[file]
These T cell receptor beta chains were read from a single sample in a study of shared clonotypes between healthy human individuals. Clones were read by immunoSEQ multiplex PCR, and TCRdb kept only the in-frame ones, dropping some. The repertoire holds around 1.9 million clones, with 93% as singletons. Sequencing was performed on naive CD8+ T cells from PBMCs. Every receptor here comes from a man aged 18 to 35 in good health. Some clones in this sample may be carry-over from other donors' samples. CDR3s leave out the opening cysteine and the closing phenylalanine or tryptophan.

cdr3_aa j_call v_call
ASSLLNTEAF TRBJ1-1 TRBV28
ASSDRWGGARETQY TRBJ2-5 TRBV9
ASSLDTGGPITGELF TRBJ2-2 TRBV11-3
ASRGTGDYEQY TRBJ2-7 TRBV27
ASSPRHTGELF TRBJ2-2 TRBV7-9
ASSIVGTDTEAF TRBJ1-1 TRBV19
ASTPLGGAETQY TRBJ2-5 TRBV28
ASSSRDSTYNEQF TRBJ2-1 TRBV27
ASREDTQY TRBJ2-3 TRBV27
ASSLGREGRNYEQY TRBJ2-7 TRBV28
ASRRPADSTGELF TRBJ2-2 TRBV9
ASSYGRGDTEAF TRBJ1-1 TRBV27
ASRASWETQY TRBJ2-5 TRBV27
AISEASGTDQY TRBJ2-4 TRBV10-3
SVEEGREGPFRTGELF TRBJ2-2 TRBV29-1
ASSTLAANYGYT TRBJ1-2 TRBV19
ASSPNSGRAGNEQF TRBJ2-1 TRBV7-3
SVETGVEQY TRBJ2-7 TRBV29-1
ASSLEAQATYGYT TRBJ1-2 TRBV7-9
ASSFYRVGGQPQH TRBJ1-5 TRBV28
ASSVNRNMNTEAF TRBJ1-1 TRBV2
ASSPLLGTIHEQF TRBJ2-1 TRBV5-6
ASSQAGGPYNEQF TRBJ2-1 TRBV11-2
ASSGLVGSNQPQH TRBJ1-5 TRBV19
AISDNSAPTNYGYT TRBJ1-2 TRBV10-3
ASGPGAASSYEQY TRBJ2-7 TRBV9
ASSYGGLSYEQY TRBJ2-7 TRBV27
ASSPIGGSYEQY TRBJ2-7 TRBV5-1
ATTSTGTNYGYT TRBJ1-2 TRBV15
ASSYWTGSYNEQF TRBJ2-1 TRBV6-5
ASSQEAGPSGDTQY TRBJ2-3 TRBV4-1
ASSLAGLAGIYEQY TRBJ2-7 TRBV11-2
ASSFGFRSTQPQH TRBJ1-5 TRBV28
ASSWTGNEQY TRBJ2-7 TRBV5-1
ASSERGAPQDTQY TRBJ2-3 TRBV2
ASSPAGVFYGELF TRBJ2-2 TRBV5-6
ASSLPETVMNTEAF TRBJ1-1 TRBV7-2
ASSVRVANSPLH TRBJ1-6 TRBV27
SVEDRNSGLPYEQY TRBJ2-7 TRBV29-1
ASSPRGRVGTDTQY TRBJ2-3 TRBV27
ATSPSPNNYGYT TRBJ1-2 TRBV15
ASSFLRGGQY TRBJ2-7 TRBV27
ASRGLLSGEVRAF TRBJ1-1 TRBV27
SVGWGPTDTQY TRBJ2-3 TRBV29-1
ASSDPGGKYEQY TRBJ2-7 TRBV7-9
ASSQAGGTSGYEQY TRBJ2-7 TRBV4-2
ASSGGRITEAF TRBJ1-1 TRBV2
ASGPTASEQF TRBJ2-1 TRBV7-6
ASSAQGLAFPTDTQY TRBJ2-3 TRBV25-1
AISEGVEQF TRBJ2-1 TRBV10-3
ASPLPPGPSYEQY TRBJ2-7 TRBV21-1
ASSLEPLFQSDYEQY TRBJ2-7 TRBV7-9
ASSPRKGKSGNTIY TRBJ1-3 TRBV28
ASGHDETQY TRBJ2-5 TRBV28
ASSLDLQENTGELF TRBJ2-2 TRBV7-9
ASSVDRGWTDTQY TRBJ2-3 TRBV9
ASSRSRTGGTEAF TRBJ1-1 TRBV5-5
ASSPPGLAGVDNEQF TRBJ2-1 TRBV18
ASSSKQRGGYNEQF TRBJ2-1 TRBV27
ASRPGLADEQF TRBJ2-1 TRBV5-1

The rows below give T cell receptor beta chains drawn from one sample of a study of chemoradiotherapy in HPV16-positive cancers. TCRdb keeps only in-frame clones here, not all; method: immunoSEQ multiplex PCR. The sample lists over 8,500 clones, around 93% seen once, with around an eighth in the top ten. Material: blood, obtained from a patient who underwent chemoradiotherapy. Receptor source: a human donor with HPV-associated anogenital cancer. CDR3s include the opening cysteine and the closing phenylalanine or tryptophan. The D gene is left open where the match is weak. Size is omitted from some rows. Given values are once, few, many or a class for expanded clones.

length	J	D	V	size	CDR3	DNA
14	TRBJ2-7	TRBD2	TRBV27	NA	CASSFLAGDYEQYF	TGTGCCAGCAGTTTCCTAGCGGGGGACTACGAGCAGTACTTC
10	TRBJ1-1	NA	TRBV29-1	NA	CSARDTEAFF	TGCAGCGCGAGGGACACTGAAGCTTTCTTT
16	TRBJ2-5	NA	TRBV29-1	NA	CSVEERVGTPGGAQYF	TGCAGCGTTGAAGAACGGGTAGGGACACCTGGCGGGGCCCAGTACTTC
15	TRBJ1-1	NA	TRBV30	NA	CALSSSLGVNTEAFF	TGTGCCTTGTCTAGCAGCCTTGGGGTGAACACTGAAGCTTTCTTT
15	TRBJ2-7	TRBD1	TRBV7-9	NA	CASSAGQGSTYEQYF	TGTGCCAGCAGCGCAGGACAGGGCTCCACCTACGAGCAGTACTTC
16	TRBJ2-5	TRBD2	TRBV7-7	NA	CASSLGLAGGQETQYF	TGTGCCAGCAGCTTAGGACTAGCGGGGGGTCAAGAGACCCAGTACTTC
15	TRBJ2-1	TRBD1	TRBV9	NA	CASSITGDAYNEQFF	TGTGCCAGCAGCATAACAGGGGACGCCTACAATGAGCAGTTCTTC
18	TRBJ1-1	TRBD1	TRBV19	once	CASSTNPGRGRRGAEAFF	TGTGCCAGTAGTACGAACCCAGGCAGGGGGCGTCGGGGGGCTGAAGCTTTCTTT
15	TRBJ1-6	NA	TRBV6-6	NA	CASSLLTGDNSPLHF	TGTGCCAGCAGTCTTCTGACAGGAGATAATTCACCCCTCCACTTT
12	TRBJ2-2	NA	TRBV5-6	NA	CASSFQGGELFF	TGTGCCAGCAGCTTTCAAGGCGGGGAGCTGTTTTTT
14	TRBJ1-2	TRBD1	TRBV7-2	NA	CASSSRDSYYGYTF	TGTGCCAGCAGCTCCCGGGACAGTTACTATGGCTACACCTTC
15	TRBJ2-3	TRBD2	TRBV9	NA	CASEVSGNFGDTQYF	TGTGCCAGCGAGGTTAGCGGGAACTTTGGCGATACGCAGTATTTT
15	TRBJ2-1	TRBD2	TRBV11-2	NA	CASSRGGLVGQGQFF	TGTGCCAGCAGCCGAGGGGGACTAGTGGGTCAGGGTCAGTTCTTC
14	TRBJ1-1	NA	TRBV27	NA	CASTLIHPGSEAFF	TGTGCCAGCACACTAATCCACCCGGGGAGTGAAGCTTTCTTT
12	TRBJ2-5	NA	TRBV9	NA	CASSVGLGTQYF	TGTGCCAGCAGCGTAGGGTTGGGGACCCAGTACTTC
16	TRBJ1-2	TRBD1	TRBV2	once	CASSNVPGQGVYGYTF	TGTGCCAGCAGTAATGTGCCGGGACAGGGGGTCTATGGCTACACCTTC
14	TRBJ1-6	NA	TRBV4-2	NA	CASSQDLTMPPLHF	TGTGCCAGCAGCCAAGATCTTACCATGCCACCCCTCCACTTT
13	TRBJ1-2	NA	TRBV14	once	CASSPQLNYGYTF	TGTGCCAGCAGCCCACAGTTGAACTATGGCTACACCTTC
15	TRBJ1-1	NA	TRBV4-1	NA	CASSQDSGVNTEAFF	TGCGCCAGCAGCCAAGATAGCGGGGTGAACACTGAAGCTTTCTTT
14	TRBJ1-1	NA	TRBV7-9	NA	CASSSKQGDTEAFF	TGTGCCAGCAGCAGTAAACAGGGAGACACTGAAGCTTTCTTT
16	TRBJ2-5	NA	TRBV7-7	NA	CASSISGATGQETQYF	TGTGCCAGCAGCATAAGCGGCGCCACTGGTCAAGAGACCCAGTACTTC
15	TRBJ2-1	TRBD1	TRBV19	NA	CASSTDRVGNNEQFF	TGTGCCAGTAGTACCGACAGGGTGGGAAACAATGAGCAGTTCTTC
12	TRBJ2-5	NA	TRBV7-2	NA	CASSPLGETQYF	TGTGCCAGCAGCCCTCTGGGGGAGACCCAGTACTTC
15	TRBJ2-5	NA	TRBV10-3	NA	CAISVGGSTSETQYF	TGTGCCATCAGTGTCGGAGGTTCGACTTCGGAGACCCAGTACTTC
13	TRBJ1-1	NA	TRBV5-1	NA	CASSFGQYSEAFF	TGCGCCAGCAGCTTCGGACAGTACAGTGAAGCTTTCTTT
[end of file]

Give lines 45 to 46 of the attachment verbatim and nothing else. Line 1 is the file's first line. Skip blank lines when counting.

ASRGLLSGEVRAF TRBJ1-1 TRBV27
SVGWGPTDTQY TRBJ2-3 TRBV29-1